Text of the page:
⚖️ How Much Revenue Google Pay Makes (and Could Make) Compared to Total Alphabet Inc. Revenue
In the chart below, you can hardly see the dark blue bar that represents how much from $137bn of the total revenue of Alphabet is attributable to Google News in 2018.
And what is essential is that the vast majority of that revenue comes from the news in Google Search, not the Google News app.
If you want to explore Google’s (Alphabet’s) Annual Financial results then I recommend my article reviewing their recent annual report.
🧑📊 How Many Users Does Google News Have and How It Compares to Its Competitors
I have already mentioned that Google is a dominant news aggregator service, and I estimated its number of users around 280 million, making it by far the top news aggregator platform in terms of a number of users.
Google News’s most significant competitor is Yahoo News, with 120 million users, less than half of what Google News has. For some of the people, it might be surprised that Microsoft’s msn.com still holds third place among the most popular news aggregators. Flipboard on the fourth position is the only “independent” provider. All of the other players are the leading tech companies for which news aggregation is the core business.
Data in the charts are from Comscore or from announcements done directly by Flipboard and Apple. The only one that I had to estimate was a number of users for Google News. An estimate of 280 million users is based on the relationship of traffic coming from these aggregators to Parse.ly network. I admit that there is significant uncertainty about how high the number of Google News users is. However, even the most conservative number would give us 180 million, which would still make it the biggest news aggregator with more unique users than any other news outlet out there.
The chart above shows the biggest English language news outlets by monthly unique visitors both from mobile and desktop. The biggest one is CNN (169m) followed by BBC (154m). New York Times is in third place with 117 million monthly unique users.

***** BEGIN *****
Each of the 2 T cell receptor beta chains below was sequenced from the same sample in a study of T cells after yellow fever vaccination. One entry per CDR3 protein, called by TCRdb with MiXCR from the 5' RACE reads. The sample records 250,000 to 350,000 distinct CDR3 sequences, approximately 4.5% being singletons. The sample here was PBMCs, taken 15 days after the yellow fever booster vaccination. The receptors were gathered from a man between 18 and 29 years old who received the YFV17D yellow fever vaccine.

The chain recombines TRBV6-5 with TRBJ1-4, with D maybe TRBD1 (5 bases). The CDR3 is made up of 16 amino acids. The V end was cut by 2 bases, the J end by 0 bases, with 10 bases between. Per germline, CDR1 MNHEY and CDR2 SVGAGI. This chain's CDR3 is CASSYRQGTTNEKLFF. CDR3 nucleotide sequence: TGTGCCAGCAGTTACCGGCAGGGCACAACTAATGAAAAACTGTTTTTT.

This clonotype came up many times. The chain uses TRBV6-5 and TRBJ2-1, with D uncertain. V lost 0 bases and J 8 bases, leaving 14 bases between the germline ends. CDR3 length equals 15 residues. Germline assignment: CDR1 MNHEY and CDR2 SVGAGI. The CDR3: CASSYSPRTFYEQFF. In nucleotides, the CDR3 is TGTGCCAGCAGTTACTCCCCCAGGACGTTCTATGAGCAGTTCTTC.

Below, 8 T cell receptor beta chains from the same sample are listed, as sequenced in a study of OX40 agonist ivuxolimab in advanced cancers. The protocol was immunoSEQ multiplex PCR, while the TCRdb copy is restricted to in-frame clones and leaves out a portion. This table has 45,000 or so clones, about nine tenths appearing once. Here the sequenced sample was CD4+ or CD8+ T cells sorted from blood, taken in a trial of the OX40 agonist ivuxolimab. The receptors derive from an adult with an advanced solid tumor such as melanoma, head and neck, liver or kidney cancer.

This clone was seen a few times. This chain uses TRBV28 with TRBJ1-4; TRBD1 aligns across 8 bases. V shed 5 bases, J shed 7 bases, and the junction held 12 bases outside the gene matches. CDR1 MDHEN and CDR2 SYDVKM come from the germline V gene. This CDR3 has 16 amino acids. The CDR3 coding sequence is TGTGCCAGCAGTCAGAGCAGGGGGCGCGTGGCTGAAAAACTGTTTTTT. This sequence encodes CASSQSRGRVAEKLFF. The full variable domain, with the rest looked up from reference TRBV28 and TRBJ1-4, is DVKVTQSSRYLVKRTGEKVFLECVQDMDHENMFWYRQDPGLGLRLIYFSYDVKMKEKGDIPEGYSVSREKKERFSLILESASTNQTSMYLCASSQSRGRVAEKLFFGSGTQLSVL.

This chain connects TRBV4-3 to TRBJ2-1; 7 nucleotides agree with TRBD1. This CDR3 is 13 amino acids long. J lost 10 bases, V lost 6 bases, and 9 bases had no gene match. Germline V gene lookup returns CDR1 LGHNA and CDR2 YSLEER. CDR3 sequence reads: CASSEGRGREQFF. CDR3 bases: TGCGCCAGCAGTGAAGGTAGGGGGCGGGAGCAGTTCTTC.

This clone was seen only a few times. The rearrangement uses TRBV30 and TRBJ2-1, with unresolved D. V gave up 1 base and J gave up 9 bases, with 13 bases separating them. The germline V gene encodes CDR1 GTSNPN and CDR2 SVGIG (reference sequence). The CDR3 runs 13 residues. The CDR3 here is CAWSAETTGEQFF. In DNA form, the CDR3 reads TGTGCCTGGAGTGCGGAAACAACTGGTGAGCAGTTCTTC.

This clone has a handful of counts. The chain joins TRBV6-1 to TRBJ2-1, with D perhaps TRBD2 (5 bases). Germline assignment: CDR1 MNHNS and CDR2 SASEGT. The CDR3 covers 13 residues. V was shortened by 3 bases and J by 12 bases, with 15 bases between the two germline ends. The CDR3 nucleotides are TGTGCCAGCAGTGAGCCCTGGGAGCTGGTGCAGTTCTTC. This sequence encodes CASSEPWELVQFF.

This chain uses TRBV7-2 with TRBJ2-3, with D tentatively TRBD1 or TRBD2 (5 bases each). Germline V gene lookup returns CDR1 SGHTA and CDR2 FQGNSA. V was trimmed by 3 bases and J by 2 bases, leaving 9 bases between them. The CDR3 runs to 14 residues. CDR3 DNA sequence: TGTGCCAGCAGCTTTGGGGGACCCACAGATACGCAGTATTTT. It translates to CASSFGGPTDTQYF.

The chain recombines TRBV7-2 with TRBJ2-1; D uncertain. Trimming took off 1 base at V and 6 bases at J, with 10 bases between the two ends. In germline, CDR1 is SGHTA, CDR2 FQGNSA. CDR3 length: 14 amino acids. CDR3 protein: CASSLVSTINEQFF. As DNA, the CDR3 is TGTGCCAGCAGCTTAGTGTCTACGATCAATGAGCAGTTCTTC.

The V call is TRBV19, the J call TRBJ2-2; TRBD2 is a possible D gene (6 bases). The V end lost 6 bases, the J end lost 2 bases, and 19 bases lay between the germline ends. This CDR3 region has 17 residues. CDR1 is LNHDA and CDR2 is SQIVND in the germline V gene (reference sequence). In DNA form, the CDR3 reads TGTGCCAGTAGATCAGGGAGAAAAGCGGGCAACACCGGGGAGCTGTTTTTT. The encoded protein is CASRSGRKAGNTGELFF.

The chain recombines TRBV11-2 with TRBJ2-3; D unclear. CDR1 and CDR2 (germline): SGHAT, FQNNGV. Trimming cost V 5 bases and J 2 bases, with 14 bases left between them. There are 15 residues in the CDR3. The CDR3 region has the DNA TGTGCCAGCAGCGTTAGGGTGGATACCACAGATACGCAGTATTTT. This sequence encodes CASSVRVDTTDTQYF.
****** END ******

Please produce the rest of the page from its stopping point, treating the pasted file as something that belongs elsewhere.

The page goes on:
It is essential to realize that only a small portion of those users are subscribers. Most of the users visit probably just one or two articles a month.
For example, the New York Times had at the end of 2018 4.3 million subscriptions, and most of them (3.4 million) were digital-only.
🦹♂️📰 Google News vs. News Publishers: Is Google Really the Villain Which Is Siphoning Revenue from News Industry?
News publishers, journalists, and organizations lobbying on behalf of them like News Media Alliance frame the story of news publishers decreasing revenue as a story of villains Google & Facebook channeling away advertising revenue by scrapping news content without approval and earning money from it. They usually end this story with the punchline that because of Google & Facebook, they are not able to fulfill the function of a democratic free press, which is so crucial for democracy.
It is a nice story, and some of the facts like that the free independent press is crucial for democracy, that the news publishers revenue is decreasing and that Google & Facebook revenue is going up are true, but the causality is way off.
Let me expand on it and share with you my thought and reasoning why I don’t think news industry concentration on Google and Facebook as the main villain is a story based on reality.
Real Villain is Not Google or Facebook
The unfortunate truth is that the old advertising revenue that the news industry lost in the last couple of years is never going back. News publishers are right that revenue of Facebook and Google increased at the same time as news industry advertising revenue decreased, but correlation does not mean causation.
The real reason why the advertising revenue of news publishers decreased is that the internet came along and disrupted the historical very profitable business model, news publishers got accustomed to.
The news industry was disrupted because the internet looks to be a far more efficient way of how advertisers can reach their customers than old newspapers business.
The Internet offers so many new ways how to advertise on different social media sites, within online games, on various blogs like this one or within online video content. With so many options, competition in how companies could spend their advertising budgets is fierce.